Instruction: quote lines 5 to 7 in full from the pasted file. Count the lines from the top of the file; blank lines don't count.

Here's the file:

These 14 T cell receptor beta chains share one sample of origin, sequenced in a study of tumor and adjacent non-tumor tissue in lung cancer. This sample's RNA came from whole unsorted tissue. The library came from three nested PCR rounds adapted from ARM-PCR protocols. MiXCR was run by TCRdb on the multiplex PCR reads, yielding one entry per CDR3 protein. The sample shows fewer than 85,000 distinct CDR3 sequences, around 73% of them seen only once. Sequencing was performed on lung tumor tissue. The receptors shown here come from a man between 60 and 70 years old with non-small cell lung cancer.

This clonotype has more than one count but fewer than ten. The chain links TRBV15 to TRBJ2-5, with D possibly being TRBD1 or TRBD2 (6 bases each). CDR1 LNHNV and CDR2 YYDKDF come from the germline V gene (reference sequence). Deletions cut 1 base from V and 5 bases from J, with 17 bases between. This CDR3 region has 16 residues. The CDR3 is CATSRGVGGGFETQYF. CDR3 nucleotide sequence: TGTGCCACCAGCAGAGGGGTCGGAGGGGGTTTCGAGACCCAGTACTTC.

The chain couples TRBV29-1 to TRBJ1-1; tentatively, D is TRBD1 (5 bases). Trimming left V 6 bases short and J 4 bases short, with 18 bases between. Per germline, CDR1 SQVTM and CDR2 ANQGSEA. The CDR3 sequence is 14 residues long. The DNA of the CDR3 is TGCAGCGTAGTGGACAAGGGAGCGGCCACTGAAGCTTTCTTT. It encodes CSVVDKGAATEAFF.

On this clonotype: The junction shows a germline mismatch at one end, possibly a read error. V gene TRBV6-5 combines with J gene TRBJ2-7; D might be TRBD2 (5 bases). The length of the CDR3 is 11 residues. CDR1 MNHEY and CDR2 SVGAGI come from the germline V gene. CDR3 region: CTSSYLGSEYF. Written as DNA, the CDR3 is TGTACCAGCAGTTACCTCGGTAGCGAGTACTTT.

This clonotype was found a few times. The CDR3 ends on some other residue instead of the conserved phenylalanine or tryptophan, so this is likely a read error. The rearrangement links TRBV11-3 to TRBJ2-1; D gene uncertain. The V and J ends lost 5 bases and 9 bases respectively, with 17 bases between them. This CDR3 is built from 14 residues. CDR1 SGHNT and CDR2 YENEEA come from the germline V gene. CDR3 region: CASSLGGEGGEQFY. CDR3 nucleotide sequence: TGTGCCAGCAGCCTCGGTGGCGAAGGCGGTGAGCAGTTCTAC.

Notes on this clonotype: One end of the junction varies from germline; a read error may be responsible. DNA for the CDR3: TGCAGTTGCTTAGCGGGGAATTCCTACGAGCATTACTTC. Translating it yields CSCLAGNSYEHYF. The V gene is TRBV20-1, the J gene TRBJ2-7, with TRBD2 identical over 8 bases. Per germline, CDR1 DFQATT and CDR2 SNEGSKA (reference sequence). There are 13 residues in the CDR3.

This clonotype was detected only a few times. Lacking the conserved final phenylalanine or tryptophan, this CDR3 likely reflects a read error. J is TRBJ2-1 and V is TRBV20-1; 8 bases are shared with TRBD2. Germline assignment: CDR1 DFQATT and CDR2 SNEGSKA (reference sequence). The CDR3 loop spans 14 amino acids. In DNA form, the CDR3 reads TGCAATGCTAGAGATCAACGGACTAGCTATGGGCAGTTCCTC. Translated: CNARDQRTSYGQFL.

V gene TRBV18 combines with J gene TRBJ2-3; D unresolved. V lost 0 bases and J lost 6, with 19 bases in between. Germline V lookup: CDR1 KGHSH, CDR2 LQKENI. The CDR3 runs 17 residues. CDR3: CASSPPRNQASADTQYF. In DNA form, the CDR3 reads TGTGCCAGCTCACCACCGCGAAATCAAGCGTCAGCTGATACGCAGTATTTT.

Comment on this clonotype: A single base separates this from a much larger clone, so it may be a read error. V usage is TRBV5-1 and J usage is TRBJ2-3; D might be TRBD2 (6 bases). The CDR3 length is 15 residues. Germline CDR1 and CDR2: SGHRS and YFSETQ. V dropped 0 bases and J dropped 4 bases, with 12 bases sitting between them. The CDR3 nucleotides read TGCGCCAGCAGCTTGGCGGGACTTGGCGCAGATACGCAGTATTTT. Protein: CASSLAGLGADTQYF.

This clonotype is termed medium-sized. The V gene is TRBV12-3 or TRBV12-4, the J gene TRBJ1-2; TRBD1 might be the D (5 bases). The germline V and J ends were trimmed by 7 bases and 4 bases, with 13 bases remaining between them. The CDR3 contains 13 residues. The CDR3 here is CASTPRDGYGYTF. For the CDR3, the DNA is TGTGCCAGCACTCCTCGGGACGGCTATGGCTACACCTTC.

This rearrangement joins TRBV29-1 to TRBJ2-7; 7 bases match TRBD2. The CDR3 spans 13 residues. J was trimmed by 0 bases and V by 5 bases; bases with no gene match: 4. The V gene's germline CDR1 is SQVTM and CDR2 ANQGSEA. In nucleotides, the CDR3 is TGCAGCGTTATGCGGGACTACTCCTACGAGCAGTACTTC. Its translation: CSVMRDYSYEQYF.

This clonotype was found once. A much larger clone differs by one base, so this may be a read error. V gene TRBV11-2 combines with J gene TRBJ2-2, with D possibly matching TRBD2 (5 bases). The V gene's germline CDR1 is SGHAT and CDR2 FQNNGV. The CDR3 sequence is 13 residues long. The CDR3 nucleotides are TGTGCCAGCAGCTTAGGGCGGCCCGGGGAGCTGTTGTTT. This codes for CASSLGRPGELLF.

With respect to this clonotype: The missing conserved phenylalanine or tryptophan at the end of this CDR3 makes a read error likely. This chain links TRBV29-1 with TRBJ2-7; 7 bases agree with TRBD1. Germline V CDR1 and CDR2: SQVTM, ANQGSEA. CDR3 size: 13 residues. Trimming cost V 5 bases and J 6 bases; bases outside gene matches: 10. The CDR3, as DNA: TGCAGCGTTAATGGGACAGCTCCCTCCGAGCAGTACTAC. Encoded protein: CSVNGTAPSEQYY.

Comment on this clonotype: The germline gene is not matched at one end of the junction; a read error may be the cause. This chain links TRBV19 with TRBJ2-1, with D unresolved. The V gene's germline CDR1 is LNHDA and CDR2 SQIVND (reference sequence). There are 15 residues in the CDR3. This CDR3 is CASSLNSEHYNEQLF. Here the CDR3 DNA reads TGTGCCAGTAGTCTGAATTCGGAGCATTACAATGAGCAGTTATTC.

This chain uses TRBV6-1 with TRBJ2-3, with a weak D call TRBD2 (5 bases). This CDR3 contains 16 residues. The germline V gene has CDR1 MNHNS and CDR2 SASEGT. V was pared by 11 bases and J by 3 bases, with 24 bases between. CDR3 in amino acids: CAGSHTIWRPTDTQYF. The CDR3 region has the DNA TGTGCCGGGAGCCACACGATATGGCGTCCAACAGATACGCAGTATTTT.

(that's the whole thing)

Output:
This clonotype was found a few times. The CDR3 ends on some other residue instead of the conserved phenylalanine or tryptophan, so this is likely a read error. The rearrangement links TRBV11-3 to TRBJ2-1; D gene uncertain. The V and J ends lost 5 bases and 9 bases respectively, with 17 bases between them. This CDR3 is built from 14 residues. CDR1 SGHNT and CDR2 YENEEA come from the germline V gene. CDR3 region: CASSLGGEGGEQFY. CDR3 nucleotide sequence: TGTGCCAGCAGCCTCGGTGGCGAAGGCGGTGAGCAGTTCTAC.

Notes on this clonotype: One end of the junction varies from germline; a read error may be responsible. DNA for the CDR3: TGCAGTTGCTTAGCGGGGAATTCCTACGAGCATTACTTC. Translating it yields CSCLAGNSYEHYF. The V gene is TRBV20-1, the J gene TRBJ2-7, with TRBD2 identical over 8 bases. Per germline, CDR1 DFQATT and CDR2 SNEGSKA (reference sequence). There are 13 residues in the CDR3.

This clonotype was detected only a few times. Lacking the conserved final phenylalanine or tryptophan, this CDR3 likely reflects a read error. J is TRBJ2-1 and V is TRBV20-1; 8 bases are shared with TRBD2. Germline assignment: CDR1 DFQATT and CDR2 SNEGSKA (reference sequence). The CDR3 loop spans 14 amino acids. In DNA form, the CDR3 reads TGCAATGCTAGAGATCAACGGACTAGCTATGGGCAGTTCCTC. Translated: CNARDQRTSYGQFL.